It sure seemed odd. A barrister, acting for the Commissioner of Taxation (CoT), arguing in defence of a case mounted by receivers from Hall Chadwick seeking to recover monies from the Commissioner.
The venue for this curious scene was the Federal Court in Queensland and in NSW simultaneously thanks to video link, where Justice Andrew Greenwood yesterday heard an interlocutory application brought by the CoT in D&R Community Services Pty Ltd (Receivers & Managers Appointed) (In Liquidation).
Things however were not what they seemed. The barrister was only talking up the receivers’ case to ensure Justice Greenwood didn’t agree with his opponent.
That man was acting for D&R Community Services’ liquidators, EY’s Justin Walsh and Adam Nikitins, who have also commenced proceedings against the CoT seeking to recover money – the same money in fact – as the receivers, they being Blair Pleash and Kathleen Vouris.
The CoT has no particularly problem with the liquidators’ case. It’s the fact that it has been commenced separately in the court’s Queensland Registry.
It wants the liquidators’ case transferred to NSW, where the receivers’ proceedings have been underway before the freshly minted Justice Tom Thawley since September 2017.
The liquidators, Justice Greenwood heard, were put on notice by the CoT before they commenced proceedings that if they filed in the Queensland Registry, the CoT would move to have the proceedings stayed.
Separate proceedings run the risk of inconsistent findings, the CoT’s barrister argued, and duplication of costs was guaranteed.
Far better to run them together, given the transactions at the heart of the competing claims were largely the same.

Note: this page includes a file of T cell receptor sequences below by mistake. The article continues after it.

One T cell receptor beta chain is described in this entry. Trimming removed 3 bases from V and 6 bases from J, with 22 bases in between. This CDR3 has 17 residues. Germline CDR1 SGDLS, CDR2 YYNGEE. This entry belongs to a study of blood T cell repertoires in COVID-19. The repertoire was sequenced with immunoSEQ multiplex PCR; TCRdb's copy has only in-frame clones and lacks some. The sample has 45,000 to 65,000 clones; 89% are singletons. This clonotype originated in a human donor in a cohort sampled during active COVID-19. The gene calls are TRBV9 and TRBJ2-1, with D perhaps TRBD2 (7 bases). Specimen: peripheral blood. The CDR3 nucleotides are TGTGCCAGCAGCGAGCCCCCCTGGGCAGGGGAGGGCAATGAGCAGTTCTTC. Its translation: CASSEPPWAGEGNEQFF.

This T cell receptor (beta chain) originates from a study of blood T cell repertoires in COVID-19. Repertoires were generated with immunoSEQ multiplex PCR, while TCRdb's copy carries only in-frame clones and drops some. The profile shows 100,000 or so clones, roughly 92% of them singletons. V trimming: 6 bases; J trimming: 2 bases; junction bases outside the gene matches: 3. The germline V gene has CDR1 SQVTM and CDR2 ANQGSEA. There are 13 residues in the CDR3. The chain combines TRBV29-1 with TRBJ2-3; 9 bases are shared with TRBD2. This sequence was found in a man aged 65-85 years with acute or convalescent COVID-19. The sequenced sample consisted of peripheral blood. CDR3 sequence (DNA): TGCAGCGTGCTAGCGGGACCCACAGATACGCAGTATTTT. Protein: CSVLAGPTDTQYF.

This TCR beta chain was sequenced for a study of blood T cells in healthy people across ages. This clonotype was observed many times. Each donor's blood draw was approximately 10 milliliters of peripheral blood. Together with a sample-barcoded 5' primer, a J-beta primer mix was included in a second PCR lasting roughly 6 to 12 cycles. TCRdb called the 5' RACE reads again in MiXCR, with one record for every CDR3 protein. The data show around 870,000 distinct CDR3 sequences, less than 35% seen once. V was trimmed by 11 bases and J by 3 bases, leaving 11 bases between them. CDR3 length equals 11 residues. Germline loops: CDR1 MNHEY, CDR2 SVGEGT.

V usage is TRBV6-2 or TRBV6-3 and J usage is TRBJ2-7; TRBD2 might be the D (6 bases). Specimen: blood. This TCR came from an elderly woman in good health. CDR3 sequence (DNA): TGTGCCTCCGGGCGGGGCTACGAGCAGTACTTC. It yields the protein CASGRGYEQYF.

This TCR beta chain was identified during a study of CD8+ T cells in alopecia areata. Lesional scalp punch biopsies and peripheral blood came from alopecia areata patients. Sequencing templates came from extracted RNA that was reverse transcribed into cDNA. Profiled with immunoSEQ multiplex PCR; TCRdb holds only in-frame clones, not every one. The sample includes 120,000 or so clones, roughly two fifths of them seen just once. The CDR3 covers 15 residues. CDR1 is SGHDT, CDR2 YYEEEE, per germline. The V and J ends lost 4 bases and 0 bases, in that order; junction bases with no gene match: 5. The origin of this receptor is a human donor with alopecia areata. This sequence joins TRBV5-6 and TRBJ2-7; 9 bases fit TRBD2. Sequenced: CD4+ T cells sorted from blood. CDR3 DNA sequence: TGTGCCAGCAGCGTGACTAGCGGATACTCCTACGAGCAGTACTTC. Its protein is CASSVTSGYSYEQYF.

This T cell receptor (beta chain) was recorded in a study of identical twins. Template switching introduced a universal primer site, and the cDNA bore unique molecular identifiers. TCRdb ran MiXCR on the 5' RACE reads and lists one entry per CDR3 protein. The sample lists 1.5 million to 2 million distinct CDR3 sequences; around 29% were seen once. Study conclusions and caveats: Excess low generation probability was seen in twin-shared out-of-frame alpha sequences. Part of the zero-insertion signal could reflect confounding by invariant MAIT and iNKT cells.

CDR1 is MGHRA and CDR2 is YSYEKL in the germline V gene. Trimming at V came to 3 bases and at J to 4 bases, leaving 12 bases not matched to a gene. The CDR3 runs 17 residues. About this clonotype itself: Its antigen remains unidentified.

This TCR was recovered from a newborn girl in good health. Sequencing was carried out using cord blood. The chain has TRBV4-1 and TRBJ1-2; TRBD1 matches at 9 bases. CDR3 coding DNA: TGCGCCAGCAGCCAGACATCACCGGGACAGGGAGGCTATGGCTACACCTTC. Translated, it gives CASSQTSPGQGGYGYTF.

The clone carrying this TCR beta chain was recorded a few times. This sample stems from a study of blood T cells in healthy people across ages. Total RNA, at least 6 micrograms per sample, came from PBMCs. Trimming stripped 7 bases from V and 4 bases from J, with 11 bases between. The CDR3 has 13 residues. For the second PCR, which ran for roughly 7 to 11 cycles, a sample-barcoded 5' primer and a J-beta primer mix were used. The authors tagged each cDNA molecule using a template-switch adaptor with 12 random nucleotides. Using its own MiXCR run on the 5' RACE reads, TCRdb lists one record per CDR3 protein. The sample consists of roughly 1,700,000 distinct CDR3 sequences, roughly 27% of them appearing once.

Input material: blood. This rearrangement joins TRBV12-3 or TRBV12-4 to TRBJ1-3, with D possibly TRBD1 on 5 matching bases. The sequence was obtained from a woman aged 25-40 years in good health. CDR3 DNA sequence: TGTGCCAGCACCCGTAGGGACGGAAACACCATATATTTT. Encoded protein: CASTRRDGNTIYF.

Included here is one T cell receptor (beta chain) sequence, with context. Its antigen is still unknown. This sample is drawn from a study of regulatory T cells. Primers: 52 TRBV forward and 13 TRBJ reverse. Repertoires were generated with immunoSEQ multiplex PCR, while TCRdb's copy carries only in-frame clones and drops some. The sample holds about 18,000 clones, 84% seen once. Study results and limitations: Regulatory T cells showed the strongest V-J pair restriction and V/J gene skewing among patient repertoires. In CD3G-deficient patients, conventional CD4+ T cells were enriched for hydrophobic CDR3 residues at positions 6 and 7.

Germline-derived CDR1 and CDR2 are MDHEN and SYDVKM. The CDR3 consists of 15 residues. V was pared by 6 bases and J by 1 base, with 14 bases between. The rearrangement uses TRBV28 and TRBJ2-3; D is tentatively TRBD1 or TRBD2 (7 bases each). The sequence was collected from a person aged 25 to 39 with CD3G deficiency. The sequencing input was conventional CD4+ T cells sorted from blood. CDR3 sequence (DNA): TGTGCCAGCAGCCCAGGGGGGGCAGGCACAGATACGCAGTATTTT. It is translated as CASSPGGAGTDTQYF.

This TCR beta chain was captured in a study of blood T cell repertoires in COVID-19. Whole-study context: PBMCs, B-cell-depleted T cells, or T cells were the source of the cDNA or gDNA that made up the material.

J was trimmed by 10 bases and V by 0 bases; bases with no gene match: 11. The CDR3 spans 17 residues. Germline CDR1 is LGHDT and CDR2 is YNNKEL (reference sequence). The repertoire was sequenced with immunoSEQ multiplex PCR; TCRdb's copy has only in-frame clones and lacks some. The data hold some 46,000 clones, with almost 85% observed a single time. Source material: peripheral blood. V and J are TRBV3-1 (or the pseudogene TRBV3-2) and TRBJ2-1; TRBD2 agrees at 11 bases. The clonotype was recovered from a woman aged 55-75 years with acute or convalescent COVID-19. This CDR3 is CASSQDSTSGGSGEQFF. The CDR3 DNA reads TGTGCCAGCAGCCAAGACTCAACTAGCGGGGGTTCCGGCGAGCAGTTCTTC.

The liquidators’ counsel resisted. Pleash and Vouris’s case was doomed to fail, he said. The payments were uncommercial transactions and the receivers’ claim under a constructive trust had no chance of success. In addition, the liquidators’ had no funds and were understandably reluctant to incur the expense of representation at a trial interstate.
The monies at the heart of the dispute were paid to the CoT which then used the funds to discharge the tax debts of two related entities – D&R Care and D&R Investments.
If you’re wondering why a government funded aged care provider had an investment arm, it was because the director – now deceased – was diverting taxpayers’ funds to make a horror movie.
Justice Greenwood heard the word “misappropriation” more than once.
At stake is about $780,000, though we’re not certain how much of that was monies paid to the CoT by D&R Community Services Pty Ltd prior to the appointment of the receivers and its placement into administration by the director.
INO understands costs incurred by the Hall Chadwick pair may now well exceed the amount of their original claim. The same may well apply to the liquidators.
Justice Greenwood said he expected to deliver his decision early next week.